Thursday, January 4, 2018

Cold and Snowy start to the Year

The lake effect machine turned on before the end of last year and continues.  Combined with the artic blast of extremely cold temperatures and high winds -- I have not felt like venturing out.  It just isn't as enjoyable when the wind chills are more than -20 degrees.  Plus, I've been working on my end-of-the-year accounting and tax preparation, which are not my favorite tasks.  I'm still waiting on some of the December statements to come in the mail to finish up, so I will resume work on the new book today.  I am well more than half way done with the first draft of the narrative poem.  This book, which will take on the same design as the first in the Rocks through Time series, is much more difficult to do.  It is harder to summarize billions of years of Great Lakes region geology than it is to describe nine stones.  Once the poem draft is done, I'll start working on the graphics.  This task will be even more difficult.  I am excited about the challenge and will just keep working on the project until it is ready for publication.  Hopefully, it will be in time to have printed books by the time the museum opens the end of May.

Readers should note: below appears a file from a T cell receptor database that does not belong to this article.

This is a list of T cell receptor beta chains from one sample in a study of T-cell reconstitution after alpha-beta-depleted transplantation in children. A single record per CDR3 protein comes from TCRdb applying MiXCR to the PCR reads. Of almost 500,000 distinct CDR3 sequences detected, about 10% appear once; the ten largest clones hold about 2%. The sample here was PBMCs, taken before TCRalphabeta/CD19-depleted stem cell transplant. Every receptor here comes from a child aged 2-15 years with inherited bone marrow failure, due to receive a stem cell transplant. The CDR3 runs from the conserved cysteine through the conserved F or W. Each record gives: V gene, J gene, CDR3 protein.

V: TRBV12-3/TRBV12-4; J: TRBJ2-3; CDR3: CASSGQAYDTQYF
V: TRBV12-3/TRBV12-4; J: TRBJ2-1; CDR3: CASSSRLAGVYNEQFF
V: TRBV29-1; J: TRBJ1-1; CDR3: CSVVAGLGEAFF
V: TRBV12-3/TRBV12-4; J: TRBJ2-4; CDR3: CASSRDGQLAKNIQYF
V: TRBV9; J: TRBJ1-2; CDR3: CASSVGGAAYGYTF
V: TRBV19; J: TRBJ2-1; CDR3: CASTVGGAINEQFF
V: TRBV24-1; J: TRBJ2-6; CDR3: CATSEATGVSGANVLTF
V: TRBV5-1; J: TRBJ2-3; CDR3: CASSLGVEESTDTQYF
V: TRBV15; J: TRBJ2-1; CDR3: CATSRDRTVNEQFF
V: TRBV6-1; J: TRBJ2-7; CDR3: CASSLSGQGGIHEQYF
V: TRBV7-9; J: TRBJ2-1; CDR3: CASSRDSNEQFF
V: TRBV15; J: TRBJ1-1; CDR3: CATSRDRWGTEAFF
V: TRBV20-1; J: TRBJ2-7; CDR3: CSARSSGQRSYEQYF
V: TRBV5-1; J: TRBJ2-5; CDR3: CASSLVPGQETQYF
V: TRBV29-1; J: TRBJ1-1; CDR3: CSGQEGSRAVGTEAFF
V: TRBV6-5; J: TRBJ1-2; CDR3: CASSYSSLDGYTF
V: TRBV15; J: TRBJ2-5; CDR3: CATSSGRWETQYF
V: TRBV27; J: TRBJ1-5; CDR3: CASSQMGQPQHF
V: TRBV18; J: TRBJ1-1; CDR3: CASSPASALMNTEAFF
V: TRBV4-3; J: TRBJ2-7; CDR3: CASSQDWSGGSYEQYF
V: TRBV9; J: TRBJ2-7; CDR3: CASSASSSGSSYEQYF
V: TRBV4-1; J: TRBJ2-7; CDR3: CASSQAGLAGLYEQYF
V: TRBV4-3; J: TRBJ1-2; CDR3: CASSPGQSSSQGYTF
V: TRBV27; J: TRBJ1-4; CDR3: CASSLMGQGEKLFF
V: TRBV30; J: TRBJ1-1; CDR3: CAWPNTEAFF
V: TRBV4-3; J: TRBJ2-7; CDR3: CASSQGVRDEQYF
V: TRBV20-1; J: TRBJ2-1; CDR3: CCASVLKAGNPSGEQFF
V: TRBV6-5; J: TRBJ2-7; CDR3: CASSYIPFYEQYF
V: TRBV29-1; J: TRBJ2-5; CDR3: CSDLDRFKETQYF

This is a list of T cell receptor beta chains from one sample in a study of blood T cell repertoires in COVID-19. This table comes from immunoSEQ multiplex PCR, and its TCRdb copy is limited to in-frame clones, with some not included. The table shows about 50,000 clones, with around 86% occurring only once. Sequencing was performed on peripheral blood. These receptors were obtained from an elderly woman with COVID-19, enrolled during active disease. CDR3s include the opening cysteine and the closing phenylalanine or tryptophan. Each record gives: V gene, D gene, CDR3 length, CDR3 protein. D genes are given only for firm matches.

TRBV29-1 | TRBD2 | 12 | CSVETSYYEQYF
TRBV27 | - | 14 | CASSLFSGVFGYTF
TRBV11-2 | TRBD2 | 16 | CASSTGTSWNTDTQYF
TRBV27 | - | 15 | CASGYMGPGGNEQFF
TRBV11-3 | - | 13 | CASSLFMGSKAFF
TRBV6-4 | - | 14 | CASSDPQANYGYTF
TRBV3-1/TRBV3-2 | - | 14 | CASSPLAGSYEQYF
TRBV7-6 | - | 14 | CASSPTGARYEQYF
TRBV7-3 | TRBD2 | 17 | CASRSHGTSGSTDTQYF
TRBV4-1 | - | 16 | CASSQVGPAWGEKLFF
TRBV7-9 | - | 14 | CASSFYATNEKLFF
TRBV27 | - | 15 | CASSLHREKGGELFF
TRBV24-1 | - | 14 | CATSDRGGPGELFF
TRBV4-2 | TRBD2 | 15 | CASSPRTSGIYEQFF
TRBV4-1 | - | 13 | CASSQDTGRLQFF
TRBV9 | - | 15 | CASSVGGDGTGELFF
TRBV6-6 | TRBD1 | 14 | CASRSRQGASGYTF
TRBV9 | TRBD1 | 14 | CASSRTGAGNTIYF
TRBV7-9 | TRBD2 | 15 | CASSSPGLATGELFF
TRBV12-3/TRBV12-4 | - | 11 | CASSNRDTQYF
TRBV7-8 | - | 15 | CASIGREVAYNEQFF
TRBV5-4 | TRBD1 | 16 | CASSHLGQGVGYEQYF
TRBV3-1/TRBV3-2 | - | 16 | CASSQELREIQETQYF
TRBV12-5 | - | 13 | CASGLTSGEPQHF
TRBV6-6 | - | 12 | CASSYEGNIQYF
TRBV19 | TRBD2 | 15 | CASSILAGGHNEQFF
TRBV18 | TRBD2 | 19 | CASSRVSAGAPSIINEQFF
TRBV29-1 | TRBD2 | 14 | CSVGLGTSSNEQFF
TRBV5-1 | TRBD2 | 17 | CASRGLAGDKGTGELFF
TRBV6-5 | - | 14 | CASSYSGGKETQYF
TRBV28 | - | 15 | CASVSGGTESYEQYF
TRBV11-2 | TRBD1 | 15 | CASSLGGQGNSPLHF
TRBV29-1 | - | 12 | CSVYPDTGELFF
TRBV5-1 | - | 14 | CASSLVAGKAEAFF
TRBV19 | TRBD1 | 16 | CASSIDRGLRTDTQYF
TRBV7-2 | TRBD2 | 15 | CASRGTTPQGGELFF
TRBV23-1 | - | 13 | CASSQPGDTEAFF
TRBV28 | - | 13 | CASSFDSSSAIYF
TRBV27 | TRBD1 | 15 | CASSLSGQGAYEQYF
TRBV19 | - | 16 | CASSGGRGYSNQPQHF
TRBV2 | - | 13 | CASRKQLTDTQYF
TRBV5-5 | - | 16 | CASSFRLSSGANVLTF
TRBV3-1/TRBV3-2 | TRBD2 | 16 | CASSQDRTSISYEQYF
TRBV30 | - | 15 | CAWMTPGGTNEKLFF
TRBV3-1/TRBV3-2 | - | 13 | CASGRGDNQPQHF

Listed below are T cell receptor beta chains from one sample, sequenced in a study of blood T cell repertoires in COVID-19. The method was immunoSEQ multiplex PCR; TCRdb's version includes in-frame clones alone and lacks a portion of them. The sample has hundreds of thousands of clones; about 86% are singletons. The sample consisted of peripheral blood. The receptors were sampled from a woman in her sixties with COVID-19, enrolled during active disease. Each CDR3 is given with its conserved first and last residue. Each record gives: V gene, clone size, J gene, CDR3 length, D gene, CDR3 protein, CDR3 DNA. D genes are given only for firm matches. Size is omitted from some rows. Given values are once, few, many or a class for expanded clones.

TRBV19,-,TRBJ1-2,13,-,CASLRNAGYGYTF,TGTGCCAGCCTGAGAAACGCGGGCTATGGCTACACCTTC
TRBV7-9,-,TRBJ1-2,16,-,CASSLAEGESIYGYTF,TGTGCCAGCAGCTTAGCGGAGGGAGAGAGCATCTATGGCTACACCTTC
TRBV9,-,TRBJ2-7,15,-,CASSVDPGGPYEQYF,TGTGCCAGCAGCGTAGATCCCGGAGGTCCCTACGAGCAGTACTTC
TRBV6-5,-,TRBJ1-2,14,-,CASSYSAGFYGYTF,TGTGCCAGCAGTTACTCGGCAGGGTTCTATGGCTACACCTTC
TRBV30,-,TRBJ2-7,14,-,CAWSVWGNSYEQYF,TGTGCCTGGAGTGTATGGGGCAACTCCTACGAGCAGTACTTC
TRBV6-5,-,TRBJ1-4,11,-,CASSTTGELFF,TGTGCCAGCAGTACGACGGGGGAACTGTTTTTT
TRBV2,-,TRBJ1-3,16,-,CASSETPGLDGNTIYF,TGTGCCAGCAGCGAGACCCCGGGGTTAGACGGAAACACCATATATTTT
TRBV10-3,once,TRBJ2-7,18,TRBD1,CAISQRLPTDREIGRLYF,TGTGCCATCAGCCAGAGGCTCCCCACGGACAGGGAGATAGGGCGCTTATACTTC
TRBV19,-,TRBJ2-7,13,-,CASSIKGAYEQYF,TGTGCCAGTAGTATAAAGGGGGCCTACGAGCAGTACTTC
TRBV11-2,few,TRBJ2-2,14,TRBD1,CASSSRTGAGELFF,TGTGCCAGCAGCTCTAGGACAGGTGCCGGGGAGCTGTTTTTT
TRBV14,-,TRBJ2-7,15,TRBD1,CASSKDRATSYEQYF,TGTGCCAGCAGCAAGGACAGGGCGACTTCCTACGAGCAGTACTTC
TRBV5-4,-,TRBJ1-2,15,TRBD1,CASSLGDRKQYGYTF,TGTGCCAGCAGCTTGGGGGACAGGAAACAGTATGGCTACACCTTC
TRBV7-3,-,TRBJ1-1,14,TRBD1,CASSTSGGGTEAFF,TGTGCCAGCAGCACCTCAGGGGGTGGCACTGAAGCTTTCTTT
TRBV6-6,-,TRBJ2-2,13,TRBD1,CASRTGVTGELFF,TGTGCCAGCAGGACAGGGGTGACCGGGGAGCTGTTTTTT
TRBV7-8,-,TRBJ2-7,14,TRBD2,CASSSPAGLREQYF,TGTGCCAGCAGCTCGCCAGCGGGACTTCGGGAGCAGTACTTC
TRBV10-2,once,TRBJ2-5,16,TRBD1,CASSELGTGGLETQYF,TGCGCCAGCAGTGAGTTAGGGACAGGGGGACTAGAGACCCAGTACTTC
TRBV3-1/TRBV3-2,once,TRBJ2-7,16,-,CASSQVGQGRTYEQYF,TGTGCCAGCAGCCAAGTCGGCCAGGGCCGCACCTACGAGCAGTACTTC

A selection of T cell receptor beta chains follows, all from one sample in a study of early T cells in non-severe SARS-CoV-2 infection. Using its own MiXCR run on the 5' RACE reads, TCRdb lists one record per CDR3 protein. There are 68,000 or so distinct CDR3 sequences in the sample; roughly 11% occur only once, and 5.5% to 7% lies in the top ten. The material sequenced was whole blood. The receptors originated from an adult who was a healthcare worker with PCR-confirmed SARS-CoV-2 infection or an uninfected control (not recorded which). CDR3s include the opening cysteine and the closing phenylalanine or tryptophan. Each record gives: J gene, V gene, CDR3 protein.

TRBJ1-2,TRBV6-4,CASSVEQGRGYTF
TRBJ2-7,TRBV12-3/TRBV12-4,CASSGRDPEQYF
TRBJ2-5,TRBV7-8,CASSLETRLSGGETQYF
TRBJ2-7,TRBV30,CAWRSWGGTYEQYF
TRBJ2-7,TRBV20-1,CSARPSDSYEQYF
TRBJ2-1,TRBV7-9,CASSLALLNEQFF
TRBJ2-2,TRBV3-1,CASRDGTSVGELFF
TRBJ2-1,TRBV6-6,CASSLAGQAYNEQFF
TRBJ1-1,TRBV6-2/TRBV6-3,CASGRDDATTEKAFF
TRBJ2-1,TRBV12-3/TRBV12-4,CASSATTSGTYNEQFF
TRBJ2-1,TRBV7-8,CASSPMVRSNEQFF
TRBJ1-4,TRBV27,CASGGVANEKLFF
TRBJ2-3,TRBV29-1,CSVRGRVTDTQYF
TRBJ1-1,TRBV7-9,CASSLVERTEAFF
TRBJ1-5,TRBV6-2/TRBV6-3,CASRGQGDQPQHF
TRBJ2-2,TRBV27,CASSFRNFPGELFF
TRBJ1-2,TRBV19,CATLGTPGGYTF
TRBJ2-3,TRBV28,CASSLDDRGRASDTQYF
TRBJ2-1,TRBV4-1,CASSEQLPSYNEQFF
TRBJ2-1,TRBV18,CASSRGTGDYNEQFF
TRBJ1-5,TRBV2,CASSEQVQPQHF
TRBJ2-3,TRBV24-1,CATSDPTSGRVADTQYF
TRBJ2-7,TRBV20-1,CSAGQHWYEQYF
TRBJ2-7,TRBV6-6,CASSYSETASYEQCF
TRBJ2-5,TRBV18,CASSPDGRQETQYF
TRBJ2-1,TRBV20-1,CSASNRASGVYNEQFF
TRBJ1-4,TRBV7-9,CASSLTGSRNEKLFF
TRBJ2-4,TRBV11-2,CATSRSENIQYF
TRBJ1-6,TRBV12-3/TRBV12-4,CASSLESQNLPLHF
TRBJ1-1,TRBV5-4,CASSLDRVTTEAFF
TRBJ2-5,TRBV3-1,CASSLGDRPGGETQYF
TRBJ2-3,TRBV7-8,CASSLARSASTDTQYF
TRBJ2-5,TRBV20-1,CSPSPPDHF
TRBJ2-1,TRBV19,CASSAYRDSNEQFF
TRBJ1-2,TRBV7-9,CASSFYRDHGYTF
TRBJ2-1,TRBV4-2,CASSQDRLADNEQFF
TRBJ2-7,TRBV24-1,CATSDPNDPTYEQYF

When I went to town yesterday, I drove around again and took a few photos.  When I was at the post office, I just had to document one of the local's car.  We have probably received at least 60 inches of snow so far this year.  Thankfully, the light snow has condensed quite a bit, but there is still at least three feet on the ground.

Grand Marais Bay started to try to freeze over.  One of the locals had his ice shanty out for one day.  Due to shifting winds, the ice keeps moving and breaking up.  Some of the ice fishermen in town think the new breakwall is partly to blame with the lack of ice formation.  I'm not sure if I understand their reasons, but I think it is due to the flow of the Sucker River into the bay.  I do agree that the Army Corp of Engineers blew it when they did not re-establish the breakwall in the original down-shore alignment that existed for many, many decades.  Cutting the angle of the breakwall to save money is resulting in, perhaps, unforeseen consequences.

From Agate Beach, I could see the waves crashing and splashing.  Once the wind dies down and the temperatures increase a bit, I'll venture down there to check out what I'm sure are huge ice volcanoes.  You can see what may be an ice volcano to the left of the splash in the photo below.

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